I use to work with paper (Shipping and Receiving) and spent most of that time lifting 50-80lb boxes of office paper. After a while I started to realize the way Ive animated people lifting, was never how I really lift things. When acting it out you’re doing it while thinking about it you’re tying to portray it being heavy.
In reality you want to lift it like its the lightest thing possible and make it easy to do by; shifting your weight, leverage, body position. Theres also other things to take into consideration when putting this into animation; anticipation, squash and stretch, timing…etc
One thing that i noticed is when lifting something thats: heavy, low to the ground and wide or awkward. I would be on one knee in a squat. Then shift the weight of the object onto my thy, this brings the weight instantly to my center of gravity and now I have the strength of my thy supporting the weight and providing leverage for when i stand up.
Now if i were to lift this any higher than my midsection, my center of gravity would rise and even extend outside my body, causing me to stumble while trying to regain control.
Your character lifts it straight up and has no struggle. which is why it appears to loose its weight.
Now i gather hes trying to “shot put” it and it doesn’t go far. Once he removes support of the ball, it will drop straight to the ground with little or no bounce, Something of that mass would have high momentum, meaning it would require more energy to move. he might take a few steps back to give it some thrust. but if its REALLY heavy it will be just a dead thud as it dents the ground.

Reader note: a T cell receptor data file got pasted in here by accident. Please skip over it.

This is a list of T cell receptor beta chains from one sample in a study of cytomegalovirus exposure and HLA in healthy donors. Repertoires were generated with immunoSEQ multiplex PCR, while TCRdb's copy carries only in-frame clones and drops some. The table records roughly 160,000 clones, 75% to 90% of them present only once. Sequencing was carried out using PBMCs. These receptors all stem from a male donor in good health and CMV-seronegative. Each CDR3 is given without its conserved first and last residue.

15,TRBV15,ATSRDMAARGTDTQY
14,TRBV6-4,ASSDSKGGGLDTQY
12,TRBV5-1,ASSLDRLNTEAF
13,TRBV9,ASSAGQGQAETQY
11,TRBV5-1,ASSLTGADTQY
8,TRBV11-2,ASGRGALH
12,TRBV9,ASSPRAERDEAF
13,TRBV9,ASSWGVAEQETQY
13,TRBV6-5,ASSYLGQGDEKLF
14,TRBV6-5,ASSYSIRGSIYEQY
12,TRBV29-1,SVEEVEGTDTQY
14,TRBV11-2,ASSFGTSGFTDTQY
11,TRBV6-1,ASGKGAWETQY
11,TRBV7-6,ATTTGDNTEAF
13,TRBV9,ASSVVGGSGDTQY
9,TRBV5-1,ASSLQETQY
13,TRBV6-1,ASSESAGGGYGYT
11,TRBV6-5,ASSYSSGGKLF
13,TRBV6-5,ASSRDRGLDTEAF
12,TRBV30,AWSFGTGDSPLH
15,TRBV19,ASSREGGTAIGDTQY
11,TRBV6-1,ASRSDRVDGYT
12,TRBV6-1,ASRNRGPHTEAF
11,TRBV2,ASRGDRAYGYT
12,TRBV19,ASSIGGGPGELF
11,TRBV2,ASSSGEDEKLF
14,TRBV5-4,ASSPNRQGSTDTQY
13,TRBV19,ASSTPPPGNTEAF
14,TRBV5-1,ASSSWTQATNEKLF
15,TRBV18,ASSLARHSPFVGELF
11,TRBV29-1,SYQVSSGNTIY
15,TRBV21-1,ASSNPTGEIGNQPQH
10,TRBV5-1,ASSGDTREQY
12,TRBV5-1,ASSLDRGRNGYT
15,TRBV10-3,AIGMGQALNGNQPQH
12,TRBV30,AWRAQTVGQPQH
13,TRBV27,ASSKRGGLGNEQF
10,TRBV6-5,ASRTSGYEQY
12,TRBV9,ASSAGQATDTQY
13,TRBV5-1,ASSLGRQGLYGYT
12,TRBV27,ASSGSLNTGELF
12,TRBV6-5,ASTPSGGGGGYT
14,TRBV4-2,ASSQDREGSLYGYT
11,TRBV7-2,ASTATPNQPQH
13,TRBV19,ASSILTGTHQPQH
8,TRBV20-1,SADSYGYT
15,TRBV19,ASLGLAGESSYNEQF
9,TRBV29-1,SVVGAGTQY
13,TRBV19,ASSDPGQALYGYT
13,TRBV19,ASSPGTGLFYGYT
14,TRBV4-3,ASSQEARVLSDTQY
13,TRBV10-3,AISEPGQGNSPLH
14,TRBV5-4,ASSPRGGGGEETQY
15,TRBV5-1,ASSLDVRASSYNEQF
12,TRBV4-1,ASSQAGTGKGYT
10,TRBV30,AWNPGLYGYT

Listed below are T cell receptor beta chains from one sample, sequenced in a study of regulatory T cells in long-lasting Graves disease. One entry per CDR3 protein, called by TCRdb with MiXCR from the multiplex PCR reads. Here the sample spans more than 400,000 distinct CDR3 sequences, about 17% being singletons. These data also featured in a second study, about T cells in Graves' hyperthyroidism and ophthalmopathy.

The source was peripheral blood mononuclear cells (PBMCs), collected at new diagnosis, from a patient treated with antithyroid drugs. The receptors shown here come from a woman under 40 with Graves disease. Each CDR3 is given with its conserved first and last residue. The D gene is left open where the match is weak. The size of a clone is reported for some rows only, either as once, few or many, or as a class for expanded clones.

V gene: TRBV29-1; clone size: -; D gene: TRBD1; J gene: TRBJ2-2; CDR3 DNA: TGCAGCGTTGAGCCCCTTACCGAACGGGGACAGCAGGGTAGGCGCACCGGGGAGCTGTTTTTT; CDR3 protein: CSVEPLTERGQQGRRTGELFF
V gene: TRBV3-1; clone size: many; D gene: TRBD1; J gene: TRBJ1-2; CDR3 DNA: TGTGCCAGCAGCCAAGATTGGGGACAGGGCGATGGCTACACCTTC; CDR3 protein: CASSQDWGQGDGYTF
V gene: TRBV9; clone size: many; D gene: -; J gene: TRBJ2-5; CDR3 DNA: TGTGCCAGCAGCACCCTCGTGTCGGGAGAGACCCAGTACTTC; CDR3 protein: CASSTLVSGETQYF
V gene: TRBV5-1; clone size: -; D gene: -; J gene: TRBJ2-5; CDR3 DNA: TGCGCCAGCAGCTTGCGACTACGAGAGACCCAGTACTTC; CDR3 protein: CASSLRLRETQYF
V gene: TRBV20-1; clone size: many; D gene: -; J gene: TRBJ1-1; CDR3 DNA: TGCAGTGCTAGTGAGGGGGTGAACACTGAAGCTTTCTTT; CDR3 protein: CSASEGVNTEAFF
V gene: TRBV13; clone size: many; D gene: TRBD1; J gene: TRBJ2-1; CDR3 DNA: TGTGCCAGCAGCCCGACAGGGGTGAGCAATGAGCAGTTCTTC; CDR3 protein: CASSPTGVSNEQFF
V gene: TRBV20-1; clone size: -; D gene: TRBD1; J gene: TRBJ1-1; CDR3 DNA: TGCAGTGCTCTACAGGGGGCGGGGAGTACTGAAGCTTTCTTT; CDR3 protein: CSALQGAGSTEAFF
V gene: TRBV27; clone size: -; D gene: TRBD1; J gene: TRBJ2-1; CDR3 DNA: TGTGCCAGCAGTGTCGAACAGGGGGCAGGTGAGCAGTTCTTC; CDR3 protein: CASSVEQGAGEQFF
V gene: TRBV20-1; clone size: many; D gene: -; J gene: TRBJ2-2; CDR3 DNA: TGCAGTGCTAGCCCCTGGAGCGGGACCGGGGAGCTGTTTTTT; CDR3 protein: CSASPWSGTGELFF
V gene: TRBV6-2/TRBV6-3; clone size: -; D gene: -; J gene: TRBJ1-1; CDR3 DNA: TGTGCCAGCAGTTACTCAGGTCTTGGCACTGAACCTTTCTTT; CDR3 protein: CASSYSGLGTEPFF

The moment he loses the ball will also will change his center of gravity suddenly. You could ad some comical elements, such as him falling forward onto the ball and giving a little grin or thumbs up. Or not falling over but being extremely exhausted and tries to raise his hand for a “fist pump of victory” but cant raise it above his head.
I know i might have thrown a lot at you, but take it in pieces, just like the animation, time it all out, break it down to key poses, then work it into motion. Get goofy and film yourself as reference. Being an animator often means you have no shame…
i remember when my girlfriend found the “reference” tape i made. “Are you Dancing? you never dance!? Oh now what are you doing?”